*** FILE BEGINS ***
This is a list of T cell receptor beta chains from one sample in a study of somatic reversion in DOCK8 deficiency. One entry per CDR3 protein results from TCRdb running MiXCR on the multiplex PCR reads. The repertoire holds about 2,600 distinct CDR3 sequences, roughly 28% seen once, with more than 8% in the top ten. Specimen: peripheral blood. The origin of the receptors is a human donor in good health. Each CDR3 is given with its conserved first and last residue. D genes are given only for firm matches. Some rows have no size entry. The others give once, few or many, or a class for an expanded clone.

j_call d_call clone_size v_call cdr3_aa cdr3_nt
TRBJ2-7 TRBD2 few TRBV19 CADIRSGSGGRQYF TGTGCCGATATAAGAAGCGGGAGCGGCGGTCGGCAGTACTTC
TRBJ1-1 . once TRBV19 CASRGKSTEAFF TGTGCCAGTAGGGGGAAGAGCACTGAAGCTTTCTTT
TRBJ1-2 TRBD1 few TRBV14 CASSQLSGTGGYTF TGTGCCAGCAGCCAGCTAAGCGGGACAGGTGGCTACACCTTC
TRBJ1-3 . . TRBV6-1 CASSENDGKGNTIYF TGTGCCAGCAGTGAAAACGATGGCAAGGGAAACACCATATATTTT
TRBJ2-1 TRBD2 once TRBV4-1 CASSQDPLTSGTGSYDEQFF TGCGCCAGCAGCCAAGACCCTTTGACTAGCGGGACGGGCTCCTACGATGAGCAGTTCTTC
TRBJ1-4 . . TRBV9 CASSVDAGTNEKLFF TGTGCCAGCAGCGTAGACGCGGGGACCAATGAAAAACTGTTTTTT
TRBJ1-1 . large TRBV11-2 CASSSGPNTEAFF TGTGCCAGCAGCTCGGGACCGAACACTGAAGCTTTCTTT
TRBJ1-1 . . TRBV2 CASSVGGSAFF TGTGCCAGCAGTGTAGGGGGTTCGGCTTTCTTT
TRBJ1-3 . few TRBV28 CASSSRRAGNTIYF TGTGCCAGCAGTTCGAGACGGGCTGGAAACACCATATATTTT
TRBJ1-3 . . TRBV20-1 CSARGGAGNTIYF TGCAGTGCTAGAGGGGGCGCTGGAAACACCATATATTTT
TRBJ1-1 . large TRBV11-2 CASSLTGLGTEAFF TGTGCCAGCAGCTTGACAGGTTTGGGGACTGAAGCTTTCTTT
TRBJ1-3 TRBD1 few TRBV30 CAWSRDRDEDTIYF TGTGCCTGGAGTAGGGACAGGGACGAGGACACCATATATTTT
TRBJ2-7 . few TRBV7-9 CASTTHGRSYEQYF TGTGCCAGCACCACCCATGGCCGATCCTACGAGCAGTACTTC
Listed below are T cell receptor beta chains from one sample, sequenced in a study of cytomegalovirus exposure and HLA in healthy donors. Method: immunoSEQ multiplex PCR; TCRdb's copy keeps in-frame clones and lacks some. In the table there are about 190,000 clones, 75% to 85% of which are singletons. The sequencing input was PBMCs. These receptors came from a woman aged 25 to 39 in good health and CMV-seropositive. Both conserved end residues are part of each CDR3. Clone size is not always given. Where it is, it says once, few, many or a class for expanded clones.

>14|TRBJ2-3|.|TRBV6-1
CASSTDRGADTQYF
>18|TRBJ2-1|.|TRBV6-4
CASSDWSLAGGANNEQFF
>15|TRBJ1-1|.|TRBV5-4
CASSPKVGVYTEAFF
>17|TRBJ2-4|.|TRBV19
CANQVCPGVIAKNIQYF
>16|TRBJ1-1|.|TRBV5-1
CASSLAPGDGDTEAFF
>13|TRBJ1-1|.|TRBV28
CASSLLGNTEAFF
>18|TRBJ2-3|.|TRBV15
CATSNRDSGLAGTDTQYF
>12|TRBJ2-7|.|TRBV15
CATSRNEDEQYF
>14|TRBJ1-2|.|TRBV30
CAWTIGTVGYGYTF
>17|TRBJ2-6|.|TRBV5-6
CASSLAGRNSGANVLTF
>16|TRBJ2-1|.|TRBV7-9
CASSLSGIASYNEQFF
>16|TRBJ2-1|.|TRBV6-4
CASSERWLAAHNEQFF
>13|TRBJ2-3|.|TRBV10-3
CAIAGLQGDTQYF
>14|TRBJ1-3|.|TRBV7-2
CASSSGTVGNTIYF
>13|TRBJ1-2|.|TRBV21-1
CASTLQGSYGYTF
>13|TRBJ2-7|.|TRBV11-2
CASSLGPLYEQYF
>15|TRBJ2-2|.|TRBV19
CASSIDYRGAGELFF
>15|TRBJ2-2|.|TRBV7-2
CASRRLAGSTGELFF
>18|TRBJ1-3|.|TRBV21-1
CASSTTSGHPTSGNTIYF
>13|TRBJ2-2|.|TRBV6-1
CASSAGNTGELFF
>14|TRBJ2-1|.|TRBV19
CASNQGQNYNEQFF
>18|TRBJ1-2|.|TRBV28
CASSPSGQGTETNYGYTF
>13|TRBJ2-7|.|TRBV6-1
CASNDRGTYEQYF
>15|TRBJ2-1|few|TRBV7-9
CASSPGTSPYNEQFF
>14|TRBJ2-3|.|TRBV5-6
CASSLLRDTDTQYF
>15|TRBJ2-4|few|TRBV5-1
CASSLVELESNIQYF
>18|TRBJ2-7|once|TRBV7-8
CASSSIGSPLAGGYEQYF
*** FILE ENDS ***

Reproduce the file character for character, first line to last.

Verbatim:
This is a list of T cell receptor beta chains from one sample in a study of somatic reversion in DOCK8 deficiency. One entry per CDR3 protein results from TCRdb running MiXCR on the multiplex PCR reads. The repertoire holds about 2,600 distinct CDR3 sequences, roughly 28% seen once, with more than 8% in the top ten. Specimen: peripheral blood. The origin of the receptors is a human donor in good health. Each CDR3 is given with its conserved first and last residue. D genes are given only for firm matches. Some rows have no size entry. The others give once, few or many, or a class for an expanded clone.

j_call d_call clone_size v_call cdr3_aa cdr3_nt
TRBJ2-7 TRBD2 few TRBV19 CADIRSGSGGRQYF TGTGCCGATATAAGAAGCGGGAGCGGCGGTCGGCAGTACTTC
TRBJ1-1 . once TRBV19 CASRGKSTEAFF TGTGCCAGTAGGGGGAAGAGCACTGAAGCTTTCTTT
TRBJ1-2 TRBD1 few TRBV14 CASSQLSGTGGYTF TGTGCCAGCAGCCAGCTAAGCGGGACAGGTGGCTACACCTTC
TRBJ1-3 . . TRBV6-1 CASSENDGKGNTIYF TGTGCCAGCAGTGAAAACGATGGCAAGGGAAACACCATATATTTT
TRBJ2-1 TRBD2 once TRBV4-1 CASSQDPLTSGTGSYDEQFF TGCGCCAGCAGCCAAGACCCTTTGACTAGCGGGACGGGCTCCTACGATGAGCAGTTCTTC
TRBJ1-4 . . TRBV9 CASSVDAGTNEKLFF TGTGCCAGCAGCGTAGACGCGGGGACCAATGAAAAACTGTTTTTT
TRBJ1-1 . large TRBV11-2 CASSSGPNTEAFF TGTGCCAGCAGCTCGGGACCGAACACTGAAGCTTTCTTT
TRBJ1-1 . . TRBV2 CASSVGGSAFF TGTGCCAGCAGTGTAGGGGGTTCGGCTTTCTTT
TRBJ1-3 . few TRBV28 CASSSRRAGNTIYF TGTGCCAGCAGTTCGAGACGGGCTGGAAACACCATATATTTT
TRBJ1-3 . . TRBV20-1 CSARGGAGNTIYF TGCAGTGCTAGAGGGGGCGCTGGAAACACCATATATTTT
TRBJ1-1 . large TRBV11-2 CASSLTGLGTEAFF TGTGCCAGCAGCTTGACAGGTTTGGGGACTGAAGCTTTCTTT
TRBJ1-3 TRBD1 few TRBV30 CAWSRDRDEDTIYF TGTGCCTGGAGTAGGGACAGGGACGAGGACACCATATATTTT
TRBJ2-7 . few TRBV7-9 CASTTHGRSYEQYF TGTGCCAGCACCACCCATGGCCGATCCTACGAGCAGTACTTC
Listed below are T cell receptor beta chains from one sample, sequenced in a study of cytomegalovirus exposure and HLA in healthy donors. Method: immunoSEQ multiplex PCR; TCRdb's copy keeps in-frame clones and lacks some. In the table there are about 190,000 clones, 75% to 85% of which are singletons. The sequencing input was PBMCs. These receptors came from a woman aged 25 to 39 in good health and CMV-seropositive. Both conserved end residues are part of each CDR3. Clone size is not always given. Where it is, it says once, few, many or a class for expanded clones.

>14|TRBJ2-3|.|TRBV6-1
CASSTDRGADTQYF
>18|TRBJ2-1|.|TRBV6-4
CASSDWSLAGGANNEQFF
>15|TRBJ1-1|.|TRBV5-4
CASSPKVGVYTEAFF
>17|TRBJ2-4|.|TRBV19
CANQVCPGVIAKNIQYF
>16|TRBJ1-1|.|TRBV5-1
CASSLAPGDGDTEAFF
>13|TRBJ1-1|.|TRBV28
CASSLLGNTEAFF
>18|TRBJ2-3|.|TRBV15
CATSNRDSGLAGTDTQYF
>12|TRBJ2-7|.|TRBV15
CATSRNEDEQYF
>14|TRBJ1-2|.|TRBV30
CAWTIGTVGYGYTF
>17|TRBJ2-6|.|TRBV5-6
CASSLAGRNSGANVLTF
>16|TRBJ2-1|.|TRBV7-9
CASSLSGIASYNEQFF
>16|TRBJ2-1|.|TRBV6-4
CASSERWLAAHNEQFF
>13|TRBJ2-3|.|TRBV10-3
CAIAGLQGDTQYF
>14|TRBJ1-3|.|TRBV7-2
CASSSGTVGNTIYF
>13|TRBJ1-2|.|TRBV21-1
CASTLQGSYGYTF
>13|TRBJ2-7|.|TRBV11-2
CASSLGPLYEQYF
>15|TRBJ2-2|.|TRBV19
CASSIDYRGAGELFF
>15|TRBJ2-2|.|TRBV7-2
CASRRLAGSTGELFF
>18|TRBJ1-3|.|TRBV21-1
CASSTTSGHPTSGNTIYF
>13|TRBJ2-2|.|TRBV6-1
CASSAGNTGELFF
>14|TRBJ2-1|.|TRBV19
CASNQGQNYNEQFF
>18|TRBJ1-2|.|TRBV28
CASSPSGQGTETNYGYTF
>13|TRBJ2-7|.|TRBV6-1
CASNDRGTYEQYF
>15|TRBJ2-1|few|TRBV7-9
CASSPGTSPYNEQFF
>14|TRBJ2-3|.|TRBV5-6
CASSLLRDTDTQYF
>15|TRBJ2-4|few|TRBV5-1
CASSLVELESNIQYF
>18|TRBJ2-7|once|TRBV7-8
CASSSIGSPLAGGYEQYF